A draft agreement has been put forward according to which Gaza’s power plant will receive fuel. Shipment will be from Suez ‘through official crossings,’ he said.

Currently the only terminals designated for fuel are via Israel, but the Hamas government in Gaza has been bypassing them for over a year by pumping gas through tunnels from the Sinai. The draft agreement would resume transferring fuel through the Israeli crossings, which are more stable than the tunnels.

Kittana noted that Egypt agreed to increase power to Gaza from 17 to 22 Megawatt starting next week.

Furthermore, Kittana said an agreement was reached to start amplifying the Sheikh Zweid power plant near the Egypt-Gaza border. Experts who examined the issue reported that it would be possible to enlarge the power plant to be able to provide the Gaza Strip with 40 additional Megawatt.

The enlargement costs approximately $1 million, and work will start within two months, he said.

• Russia has once again warned Israel of the ‘catastrophic consequences’ of a military attack against Iran over the Islamic Republic’s nuclear programme.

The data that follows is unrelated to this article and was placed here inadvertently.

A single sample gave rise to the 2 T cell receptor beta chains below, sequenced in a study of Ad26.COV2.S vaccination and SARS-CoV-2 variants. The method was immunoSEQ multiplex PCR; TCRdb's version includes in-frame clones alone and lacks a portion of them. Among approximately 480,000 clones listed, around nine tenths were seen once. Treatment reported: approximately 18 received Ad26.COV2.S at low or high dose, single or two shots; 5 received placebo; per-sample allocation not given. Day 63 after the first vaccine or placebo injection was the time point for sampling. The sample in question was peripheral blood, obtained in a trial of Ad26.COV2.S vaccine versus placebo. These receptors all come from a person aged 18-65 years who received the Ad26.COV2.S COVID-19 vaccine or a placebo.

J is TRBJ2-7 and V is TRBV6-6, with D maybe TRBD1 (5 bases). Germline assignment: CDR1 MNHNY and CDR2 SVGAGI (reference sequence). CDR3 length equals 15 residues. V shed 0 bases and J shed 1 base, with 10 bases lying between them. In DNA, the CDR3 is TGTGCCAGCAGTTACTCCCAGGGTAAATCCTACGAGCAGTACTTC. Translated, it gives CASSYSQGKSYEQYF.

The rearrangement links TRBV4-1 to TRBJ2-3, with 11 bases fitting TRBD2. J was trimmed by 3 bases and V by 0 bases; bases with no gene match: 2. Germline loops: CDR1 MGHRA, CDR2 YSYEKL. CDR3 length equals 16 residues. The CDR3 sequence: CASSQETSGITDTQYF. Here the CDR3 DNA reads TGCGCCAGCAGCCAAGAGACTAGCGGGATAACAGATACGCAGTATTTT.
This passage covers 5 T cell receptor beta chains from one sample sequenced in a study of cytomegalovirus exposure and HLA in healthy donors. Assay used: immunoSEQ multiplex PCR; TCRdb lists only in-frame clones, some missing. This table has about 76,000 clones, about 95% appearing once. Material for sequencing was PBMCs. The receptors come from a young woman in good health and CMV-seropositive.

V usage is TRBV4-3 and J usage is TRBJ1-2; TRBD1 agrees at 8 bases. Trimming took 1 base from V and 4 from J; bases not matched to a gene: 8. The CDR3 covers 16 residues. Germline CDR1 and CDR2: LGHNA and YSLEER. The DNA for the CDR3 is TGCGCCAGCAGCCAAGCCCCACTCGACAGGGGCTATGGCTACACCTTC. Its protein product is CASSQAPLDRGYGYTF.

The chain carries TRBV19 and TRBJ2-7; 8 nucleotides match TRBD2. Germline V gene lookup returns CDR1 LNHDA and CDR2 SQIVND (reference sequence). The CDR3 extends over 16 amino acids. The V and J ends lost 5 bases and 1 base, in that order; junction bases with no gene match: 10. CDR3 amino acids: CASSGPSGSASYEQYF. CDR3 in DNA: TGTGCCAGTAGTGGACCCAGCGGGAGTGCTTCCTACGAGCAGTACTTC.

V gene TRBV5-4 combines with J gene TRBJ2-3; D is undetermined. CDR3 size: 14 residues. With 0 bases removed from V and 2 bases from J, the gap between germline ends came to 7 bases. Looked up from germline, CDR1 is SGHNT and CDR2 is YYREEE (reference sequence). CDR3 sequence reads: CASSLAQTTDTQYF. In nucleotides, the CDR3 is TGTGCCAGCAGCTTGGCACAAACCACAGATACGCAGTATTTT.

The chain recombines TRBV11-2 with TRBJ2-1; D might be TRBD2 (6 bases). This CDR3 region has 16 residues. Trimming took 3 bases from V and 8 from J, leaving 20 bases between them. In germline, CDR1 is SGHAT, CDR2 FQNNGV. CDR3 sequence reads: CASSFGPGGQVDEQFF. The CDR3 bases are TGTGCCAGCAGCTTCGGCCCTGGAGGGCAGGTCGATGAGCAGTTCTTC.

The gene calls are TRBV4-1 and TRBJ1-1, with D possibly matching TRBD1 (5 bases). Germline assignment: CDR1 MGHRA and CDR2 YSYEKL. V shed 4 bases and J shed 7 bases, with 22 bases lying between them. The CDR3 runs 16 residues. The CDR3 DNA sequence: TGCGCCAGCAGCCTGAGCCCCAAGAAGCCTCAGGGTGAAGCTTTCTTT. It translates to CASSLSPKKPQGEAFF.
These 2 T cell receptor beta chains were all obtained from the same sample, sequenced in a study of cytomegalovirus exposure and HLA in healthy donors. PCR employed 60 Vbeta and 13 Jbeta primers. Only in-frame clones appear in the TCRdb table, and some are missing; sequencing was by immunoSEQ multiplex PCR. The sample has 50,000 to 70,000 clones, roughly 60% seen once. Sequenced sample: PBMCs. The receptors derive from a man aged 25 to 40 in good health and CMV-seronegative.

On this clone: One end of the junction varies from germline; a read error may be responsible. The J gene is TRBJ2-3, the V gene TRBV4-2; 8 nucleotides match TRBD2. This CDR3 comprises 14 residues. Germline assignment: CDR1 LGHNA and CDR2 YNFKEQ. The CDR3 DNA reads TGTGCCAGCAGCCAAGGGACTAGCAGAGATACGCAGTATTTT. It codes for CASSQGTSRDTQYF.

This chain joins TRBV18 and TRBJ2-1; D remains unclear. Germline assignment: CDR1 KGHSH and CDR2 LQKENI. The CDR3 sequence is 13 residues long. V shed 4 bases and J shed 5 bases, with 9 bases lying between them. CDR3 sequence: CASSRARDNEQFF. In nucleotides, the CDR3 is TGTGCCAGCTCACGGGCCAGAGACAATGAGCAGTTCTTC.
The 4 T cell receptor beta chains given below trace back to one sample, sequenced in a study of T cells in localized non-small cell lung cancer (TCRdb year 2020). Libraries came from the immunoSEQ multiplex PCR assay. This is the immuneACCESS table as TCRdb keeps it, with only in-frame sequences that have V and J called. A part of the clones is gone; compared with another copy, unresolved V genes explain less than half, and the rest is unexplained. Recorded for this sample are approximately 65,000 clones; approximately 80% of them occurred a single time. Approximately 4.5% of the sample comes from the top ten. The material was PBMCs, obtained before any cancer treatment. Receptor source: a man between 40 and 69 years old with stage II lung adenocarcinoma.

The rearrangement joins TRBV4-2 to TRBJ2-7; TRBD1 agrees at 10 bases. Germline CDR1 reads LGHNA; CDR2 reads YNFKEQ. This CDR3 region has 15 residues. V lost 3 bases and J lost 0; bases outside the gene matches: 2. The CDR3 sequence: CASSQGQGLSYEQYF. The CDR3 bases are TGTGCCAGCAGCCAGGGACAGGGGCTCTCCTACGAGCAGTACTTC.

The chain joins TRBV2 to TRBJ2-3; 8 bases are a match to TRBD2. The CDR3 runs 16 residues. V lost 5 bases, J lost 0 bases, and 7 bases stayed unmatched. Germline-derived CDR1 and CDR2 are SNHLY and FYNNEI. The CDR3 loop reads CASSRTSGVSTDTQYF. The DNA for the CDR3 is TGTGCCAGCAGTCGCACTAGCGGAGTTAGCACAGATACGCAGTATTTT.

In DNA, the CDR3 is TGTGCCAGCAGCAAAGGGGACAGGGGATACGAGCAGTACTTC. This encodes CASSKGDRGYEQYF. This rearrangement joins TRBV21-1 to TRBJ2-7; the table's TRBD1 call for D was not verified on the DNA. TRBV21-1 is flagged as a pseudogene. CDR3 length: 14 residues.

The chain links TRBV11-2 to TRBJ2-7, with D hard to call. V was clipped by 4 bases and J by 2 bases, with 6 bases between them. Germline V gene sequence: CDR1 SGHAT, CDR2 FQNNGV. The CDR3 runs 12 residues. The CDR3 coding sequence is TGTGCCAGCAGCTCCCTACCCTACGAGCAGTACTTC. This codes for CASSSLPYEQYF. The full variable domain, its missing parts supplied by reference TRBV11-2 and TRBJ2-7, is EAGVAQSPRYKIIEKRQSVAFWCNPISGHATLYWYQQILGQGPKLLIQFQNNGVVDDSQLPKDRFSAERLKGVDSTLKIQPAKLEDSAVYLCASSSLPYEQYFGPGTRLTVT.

‘The scenario of military action against Iran would be catastrophic for the region and possibly the whole system of international relations,’ Russia’s Deputy Foreign Minister Gennady Gatilov said on Wednesday.

‘Therefore I hope Israel understands all these consequences . . . and they should also consider the consequences of such action for themselves,’ the Russian official added.

Gatilov’s remarks came as Chairman of the US Joint Chiefs of Staff General Martin Dempsey said on Sunday that attacking Iran is ‘not prudent at this point’ as it ‘would be destabilising’.

‘I’m confident that they (Israel) understand our concerns that a strike at this time would be destabilizing and wouldn’t achieve their long-term objectives,’ Dempsey added.

Israeli officials have recently ramped up their war rhetoric, threatening Iran with military strikes in case the US-engineered sanctions against the country fail to force Tehran into abandoning its civilian nuclear programme.

The United States, Israel and some of their allies accuse Tehran of pursuing military objectives in its nuclear programme, using this pretext to impose sanctions against Iran and threaten the country with military attack.

Iran has refuted the allegations, arguing that as a committed signatory to the nuclear Non-Proliferation Treaty and member of the International Atomic Energy Agency, it has the right to use nuclear technology for peaceful use.

The IAEA has never found any evidence indicating that Tehran’s civilian nuclear programme has been diverted towards nuclear weapons production.

ends